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What is Cortisol?

Tricia Christensen
Updated Mar 03, 2024
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Cortisol is a type of hormone, called a corticosteroid hormone, produced by the body. It's sometimes called the “stress” hormone since people produce greater levels of it when under significant stress, especially during a “fight or flight” reaction. The adrenal gland, which is responsible for producing this hormone, creates it at varied levels throughout the day, but people tend to have the most available in the morning, and it decreases as the day progresses.

There are a few things that this stress hormone does that are very positive. It helps to reduce inflammation, and it can be produced as a medication called hydrocortisone. Hydrocortisone can be used topically to treat inflammatory skin condition, or it can be used in injectable form to reduce inflamed tissue. It’s a very beneficial treatment under many circumstances.

Additional benefits of cortisol include its ability to make sure needed sodium is not lost. It can also be helpful in increasing short-term memory and to help the liver remove toxins from the body.

This hormone does some very unhelpful things too, however. Chief among these are that it raises blood pressure, lowers bone density, reduces immune response, and has a potential effect on blood serum levels of glucose. When cortisol is fairly regulated and not produced in high amounts, these effects tend not to harm a person's health. For those with high levels of stress, extra amounts of this hormone may be very problematic, and it can even reduce serotonin, which helps to provide a sense of well-being and calm.

Abnormally high or abnormally low levels of this hormone are called hypercortisolism and hypocortisolism, respectively. Hypercortisolism can cause Cushing’s syndrome, which results in ultra-rapid weight gain, excess perspiration, easy bruising, and may cause psychological disorders. Hypocortisolism causes Addison’s disease, which can result in major weight loss, significant muscle pains, mood instability, and fatigue. Oral hydrocortisone can be used to treat a deficiency.

Unless Cushing’s or Addison’s disease are suspected, people usually don’t have tests for this hormone, especially if they are not exhibiting any symptoms that would suggest high or low levels. There are some studies regarding the merits of looking at these hormone levels if a person has significantly reduced bone density. Sometimes people do produce the hormone in larger amounts. Many pregnant women have higher levels, and of course illness and high stress can boost production.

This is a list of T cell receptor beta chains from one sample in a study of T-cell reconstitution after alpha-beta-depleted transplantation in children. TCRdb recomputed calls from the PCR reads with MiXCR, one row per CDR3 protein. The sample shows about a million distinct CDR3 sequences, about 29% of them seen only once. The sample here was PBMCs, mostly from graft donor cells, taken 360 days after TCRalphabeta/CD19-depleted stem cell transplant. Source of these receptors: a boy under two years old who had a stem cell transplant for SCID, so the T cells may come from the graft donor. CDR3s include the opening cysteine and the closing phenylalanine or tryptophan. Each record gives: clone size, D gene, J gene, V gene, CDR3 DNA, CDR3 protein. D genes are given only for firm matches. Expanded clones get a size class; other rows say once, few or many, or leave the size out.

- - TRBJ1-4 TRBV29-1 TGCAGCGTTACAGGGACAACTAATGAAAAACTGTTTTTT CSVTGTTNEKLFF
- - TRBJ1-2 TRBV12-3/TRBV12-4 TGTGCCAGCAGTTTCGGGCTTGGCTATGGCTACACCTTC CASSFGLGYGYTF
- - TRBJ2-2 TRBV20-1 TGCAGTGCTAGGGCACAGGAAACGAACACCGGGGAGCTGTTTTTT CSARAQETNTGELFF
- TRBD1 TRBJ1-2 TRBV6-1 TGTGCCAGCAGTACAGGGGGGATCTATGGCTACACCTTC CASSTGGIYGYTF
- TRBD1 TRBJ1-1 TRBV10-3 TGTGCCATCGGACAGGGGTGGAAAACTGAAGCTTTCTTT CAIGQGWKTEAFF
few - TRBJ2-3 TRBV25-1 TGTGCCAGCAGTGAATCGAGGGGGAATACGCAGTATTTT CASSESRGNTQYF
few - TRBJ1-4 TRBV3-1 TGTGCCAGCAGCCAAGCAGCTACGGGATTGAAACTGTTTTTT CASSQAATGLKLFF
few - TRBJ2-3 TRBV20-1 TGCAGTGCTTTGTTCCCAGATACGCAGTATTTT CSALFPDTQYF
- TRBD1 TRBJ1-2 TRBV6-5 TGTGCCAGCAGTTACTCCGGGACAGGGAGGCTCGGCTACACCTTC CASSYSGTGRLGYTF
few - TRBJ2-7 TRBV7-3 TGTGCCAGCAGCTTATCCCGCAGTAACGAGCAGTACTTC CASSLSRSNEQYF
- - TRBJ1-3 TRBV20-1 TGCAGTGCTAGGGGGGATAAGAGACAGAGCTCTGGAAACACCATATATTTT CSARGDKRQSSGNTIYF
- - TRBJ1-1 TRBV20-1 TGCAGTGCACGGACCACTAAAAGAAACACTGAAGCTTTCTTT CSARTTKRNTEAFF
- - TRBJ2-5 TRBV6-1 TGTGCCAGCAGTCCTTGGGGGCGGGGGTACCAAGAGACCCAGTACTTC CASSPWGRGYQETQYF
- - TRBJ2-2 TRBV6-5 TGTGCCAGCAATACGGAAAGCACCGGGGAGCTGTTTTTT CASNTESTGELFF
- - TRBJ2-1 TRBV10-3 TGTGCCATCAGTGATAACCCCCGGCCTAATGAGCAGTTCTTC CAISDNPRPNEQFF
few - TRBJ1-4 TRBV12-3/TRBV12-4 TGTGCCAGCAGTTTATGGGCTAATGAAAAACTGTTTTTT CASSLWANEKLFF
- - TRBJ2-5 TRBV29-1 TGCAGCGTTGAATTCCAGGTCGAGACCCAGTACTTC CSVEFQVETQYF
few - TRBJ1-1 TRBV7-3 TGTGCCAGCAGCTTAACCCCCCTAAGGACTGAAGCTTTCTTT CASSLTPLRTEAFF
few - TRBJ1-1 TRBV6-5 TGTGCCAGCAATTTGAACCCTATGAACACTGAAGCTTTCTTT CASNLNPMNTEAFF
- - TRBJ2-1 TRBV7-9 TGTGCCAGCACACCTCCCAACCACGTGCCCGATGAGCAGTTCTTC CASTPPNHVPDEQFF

Due to the fact that this corticosteroid hormone may be produced in unhealthy amounts when individuals are under a great deal of stress, it makes sense to try to reduce stress. Learning to relax through a variety of methods, avoiding high stress situations when possible, and even getting some therapy can potentially help people to be less anxious. Getting exercise on a regular basis may also help reduce levels, provided these levels are not abnormally high due to malfunction of the adrenal gland.

The Health Board is dedicated to providing accurate and trustworthy information. We carefully select reputable sources and employ a rigorous fact-checking process to maintain the highest standards. To learn more about our commitment to accuracy, read our editorial process.
Tricia Christensen
By Tricia Christensen
With a Literature degree from Sonoma State University and years of experience as a The Health Board contributor, Tricia Christensen is based in Northern California and brings a wealth of knowledge and passion to her writing. Her wide-ranging interests include reading, writing, medicine, art, film, history, politics, ethics, and religion, all of which she incorporates into her informative articles. Tricia is currently working on her first novel.
Discussion Comments
By mrst53 — On Sep 13, 2012

No wonder my PTSD husband and I have large stomachs. Just can't stay away from the junk food.

By mendocino — On May 12, 2009

Cortisol is secreted during stressful times and it tends to increase the desire for fatty foods. On top of that with the "help" of cortisol the fat is directed primarily toward the midsection.

By matthew11 — On Feb 11, 2009

are men susceptible to high cortisol levels?

Tricia Christensen
Tricia Christensen
With a Literature degree from Sonoma State University and years of experience as a The Health Board contributor, Tricia...
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